The use of presidential executive orders to control the management and administration of the federal government
Doctor of Philosophy (PhD)
First Advisor's Name
James D. Carroll
First Advisor's Committee Title
Second Advisor's Name
Third Advisor's Name
Date of Defense
As long as governmental institutions have existed, efforts have been undertaken to reform them. This research examines a particular strategy, coercive controls, exercised through a particular instrument, executive orders, by a singular reformer, the president of the United States. The presidents studied- Johnson, Nixon, Ford, Carter, Reagan, Bush, and Clinton-are those whose campaigns for office were characterized to varying degrees as against Washington bureaucracy and for executive reform. Executive order issuance is assessed through an examination of key factors for each president including political party affiliation, levels of political capital, and legislative experience. A classification typology is used to identify the topical dimensions and levels of coerciveness. The portrayal of the federal government is analyzed through examination of public, media, and presidential attention. The results show that executive orders are significant management tools for the president. Executive orders also represent an important component of the transition plans for incoming administrations. The findings indicate that overall, while executive orders have not increased in the aggregate, they are more intrusive and significant. When the factors of political party affiliation, political capital, and legislative experience are examined, it reveals a strong relationship between executive orders and previous executive experience, specifically presidents who served as a state governor prior to winning national election as president. Presidents Carter, Reagan, and Clinton (all former governors) have the highest percent of executive orders focusing on the federal bureaucracy. Additionally, the highest percent of forceful orders were issued by former governors (41.0%) as compared to their presidential counterparts who have not served as governors (19.9%). Secondly, political party affiliation is an important, but not significant, predictor for the use of executive orders. Thirdly, management strategies that provide the president with the greatest level of autonomy-executive orders redefine the concept of presidential power and autonomous action. Interviews of elite government officials and political observers support the idea that executive orders can provide the president with a successful management strategy, requiring less expenditure of political resources, less risk to political capital, and a way of achieving objectives without depending on an unresponsive Congress.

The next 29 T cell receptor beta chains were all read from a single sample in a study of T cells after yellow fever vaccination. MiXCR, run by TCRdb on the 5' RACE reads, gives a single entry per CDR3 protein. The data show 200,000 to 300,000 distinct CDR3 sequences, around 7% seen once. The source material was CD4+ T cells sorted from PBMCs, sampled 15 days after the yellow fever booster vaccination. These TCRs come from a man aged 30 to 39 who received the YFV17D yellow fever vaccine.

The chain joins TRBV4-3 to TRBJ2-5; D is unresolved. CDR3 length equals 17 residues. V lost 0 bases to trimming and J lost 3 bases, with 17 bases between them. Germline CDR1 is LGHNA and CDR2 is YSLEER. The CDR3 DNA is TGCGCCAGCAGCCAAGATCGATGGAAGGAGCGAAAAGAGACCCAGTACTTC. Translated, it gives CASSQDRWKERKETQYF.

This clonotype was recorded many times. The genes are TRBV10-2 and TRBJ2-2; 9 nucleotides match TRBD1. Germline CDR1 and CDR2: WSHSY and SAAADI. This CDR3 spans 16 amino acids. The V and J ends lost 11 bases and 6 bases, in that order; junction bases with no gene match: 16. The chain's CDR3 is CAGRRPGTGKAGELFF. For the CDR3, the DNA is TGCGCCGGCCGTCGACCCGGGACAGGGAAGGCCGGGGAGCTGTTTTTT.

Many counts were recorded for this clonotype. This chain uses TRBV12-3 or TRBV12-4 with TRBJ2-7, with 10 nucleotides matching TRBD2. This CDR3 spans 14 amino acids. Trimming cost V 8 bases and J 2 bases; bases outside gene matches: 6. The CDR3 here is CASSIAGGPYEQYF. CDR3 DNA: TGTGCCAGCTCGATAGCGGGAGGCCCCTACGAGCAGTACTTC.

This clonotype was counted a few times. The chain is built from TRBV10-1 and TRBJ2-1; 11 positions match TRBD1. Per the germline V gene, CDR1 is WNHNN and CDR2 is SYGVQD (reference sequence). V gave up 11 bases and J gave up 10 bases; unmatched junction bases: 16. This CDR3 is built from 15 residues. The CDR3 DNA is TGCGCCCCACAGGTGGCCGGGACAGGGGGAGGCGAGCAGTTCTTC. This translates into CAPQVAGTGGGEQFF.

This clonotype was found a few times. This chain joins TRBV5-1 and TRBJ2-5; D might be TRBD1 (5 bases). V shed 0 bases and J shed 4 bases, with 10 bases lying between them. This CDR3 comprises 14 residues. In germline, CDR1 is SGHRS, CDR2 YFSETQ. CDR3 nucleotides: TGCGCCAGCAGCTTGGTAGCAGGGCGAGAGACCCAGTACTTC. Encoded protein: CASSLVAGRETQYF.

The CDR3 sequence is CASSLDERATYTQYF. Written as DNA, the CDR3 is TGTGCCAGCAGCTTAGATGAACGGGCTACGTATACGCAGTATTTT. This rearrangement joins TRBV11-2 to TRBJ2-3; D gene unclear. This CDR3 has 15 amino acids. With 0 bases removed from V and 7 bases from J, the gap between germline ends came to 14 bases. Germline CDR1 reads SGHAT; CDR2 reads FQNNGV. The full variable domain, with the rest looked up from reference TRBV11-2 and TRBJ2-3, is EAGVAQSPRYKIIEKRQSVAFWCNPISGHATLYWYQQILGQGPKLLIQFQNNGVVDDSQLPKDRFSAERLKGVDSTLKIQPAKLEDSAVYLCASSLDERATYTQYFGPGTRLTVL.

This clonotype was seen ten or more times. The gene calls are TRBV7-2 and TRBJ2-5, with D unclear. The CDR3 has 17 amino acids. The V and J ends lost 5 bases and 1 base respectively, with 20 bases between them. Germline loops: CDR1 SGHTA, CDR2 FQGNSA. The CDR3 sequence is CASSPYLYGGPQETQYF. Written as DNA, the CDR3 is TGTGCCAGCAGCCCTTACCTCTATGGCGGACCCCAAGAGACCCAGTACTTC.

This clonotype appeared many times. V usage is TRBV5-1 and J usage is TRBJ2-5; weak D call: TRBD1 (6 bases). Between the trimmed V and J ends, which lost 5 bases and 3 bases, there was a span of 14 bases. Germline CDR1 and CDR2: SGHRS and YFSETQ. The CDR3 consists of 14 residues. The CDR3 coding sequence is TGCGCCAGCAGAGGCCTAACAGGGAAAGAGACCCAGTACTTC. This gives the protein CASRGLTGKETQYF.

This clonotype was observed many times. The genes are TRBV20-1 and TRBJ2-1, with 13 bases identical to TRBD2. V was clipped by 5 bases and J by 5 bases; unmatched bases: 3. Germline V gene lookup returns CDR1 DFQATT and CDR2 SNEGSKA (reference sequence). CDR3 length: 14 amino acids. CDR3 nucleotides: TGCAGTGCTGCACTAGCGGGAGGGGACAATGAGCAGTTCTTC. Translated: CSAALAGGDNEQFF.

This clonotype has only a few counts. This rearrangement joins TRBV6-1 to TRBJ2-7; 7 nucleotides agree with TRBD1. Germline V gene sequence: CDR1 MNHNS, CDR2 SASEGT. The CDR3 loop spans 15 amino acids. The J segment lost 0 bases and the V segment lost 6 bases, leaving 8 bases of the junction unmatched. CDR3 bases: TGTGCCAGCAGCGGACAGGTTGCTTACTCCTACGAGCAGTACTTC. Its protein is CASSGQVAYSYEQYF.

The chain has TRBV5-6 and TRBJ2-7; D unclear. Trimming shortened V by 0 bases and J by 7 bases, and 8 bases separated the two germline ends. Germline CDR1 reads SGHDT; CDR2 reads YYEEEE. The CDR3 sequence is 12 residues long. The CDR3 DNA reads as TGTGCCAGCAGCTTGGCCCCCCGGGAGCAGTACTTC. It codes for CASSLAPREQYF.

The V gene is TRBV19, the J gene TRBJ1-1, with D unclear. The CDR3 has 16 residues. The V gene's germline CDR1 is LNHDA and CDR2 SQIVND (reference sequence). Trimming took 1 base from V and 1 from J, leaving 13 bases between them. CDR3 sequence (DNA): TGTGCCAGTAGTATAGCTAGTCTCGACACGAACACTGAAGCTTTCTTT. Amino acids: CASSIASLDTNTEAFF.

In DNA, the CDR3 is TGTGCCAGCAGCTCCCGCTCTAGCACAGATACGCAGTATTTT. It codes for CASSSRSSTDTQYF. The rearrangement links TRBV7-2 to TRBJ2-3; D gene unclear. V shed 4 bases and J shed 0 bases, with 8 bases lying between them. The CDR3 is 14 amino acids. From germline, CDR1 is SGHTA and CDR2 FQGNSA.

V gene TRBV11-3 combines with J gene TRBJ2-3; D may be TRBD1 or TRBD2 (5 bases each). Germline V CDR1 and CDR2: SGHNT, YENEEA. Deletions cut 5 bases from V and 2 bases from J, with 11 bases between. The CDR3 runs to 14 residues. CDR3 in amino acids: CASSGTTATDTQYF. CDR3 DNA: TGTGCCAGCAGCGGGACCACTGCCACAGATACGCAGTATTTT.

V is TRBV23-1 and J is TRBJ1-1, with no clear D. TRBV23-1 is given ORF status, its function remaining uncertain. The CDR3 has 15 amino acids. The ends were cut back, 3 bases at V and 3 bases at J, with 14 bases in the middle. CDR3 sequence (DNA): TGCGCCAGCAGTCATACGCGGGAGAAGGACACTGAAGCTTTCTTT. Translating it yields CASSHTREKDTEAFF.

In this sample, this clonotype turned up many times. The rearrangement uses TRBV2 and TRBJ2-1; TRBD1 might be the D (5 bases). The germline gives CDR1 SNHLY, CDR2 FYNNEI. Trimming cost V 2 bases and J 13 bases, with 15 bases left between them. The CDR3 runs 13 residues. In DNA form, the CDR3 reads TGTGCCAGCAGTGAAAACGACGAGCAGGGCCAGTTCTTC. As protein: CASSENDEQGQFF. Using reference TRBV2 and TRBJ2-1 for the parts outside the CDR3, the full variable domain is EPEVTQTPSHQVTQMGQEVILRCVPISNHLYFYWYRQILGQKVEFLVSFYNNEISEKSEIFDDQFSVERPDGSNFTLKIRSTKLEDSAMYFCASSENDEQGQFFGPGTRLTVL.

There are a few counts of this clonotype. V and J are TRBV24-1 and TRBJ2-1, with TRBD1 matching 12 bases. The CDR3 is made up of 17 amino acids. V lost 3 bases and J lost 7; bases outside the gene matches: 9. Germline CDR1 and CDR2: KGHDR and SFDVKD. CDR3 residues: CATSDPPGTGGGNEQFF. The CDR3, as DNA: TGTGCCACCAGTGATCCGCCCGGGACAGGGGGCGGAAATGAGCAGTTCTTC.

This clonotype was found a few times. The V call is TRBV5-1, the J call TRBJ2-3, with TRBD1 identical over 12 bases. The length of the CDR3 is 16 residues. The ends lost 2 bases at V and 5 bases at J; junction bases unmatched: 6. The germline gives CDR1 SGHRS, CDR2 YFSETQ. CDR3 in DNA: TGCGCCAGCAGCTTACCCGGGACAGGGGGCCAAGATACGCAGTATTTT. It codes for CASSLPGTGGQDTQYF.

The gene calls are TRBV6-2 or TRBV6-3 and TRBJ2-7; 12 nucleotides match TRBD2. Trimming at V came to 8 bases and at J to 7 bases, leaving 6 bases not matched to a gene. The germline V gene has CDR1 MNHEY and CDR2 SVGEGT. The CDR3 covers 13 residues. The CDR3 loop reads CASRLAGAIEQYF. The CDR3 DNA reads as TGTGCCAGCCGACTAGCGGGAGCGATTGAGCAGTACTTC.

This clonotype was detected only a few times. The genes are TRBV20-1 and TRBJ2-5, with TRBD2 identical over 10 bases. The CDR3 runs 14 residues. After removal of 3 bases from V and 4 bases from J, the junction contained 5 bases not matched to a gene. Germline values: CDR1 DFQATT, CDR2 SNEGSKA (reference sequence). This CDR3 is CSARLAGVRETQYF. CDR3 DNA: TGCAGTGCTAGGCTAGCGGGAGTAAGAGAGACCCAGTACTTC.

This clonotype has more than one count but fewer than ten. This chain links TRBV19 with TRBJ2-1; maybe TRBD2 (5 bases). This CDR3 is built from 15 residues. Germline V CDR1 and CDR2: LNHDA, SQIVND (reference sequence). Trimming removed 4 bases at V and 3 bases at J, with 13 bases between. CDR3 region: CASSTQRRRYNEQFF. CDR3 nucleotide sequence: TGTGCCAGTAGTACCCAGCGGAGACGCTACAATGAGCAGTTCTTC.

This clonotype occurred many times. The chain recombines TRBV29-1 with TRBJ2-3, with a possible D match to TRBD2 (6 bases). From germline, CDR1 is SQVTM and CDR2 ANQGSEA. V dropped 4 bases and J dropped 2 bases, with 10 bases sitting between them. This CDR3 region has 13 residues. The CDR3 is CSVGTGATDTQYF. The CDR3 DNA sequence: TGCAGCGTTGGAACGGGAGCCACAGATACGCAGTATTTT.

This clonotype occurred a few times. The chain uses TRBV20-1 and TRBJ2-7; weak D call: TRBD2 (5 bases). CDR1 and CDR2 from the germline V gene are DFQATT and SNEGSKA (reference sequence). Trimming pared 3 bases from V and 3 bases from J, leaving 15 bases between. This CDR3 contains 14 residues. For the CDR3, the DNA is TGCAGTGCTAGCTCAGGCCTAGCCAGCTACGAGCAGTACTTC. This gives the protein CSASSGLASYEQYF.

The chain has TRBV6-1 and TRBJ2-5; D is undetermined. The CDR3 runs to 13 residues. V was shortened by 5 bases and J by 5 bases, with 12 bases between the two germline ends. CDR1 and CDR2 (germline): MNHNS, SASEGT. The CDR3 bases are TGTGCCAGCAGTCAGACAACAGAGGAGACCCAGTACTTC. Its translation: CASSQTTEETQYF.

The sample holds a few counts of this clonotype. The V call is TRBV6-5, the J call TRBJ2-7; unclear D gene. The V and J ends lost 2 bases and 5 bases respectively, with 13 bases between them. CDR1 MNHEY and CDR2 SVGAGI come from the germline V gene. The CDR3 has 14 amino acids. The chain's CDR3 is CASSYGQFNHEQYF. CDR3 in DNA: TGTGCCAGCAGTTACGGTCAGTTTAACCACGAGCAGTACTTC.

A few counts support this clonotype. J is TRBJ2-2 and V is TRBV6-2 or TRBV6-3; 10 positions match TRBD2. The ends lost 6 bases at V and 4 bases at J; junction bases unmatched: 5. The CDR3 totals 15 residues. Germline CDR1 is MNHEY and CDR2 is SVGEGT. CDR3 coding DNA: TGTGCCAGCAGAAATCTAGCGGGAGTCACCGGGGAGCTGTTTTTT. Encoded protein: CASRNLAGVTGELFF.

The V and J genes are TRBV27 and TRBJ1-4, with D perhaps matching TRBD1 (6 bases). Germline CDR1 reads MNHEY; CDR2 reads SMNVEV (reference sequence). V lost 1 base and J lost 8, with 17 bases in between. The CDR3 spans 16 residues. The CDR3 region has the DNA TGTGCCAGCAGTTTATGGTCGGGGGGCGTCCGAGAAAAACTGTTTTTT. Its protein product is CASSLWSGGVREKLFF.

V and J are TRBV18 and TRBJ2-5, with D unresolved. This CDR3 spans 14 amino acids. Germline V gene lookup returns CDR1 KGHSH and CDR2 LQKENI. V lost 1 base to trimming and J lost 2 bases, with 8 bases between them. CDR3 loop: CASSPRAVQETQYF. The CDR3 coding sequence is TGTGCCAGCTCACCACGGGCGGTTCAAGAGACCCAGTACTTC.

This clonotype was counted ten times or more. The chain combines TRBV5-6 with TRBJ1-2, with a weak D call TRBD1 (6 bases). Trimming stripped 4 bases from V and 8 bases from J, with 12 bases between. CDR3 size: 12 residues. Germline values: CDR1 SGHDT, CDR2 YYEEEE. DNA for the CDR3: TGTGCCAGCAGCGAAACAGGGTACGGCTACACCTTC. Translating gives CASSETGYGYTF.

Bradshaw Lynn, Dahlia, "The use of presidential executive orders to control the management and administration of the federal government" (1996). FIU Electronic Theses and Dissertations. 1784.
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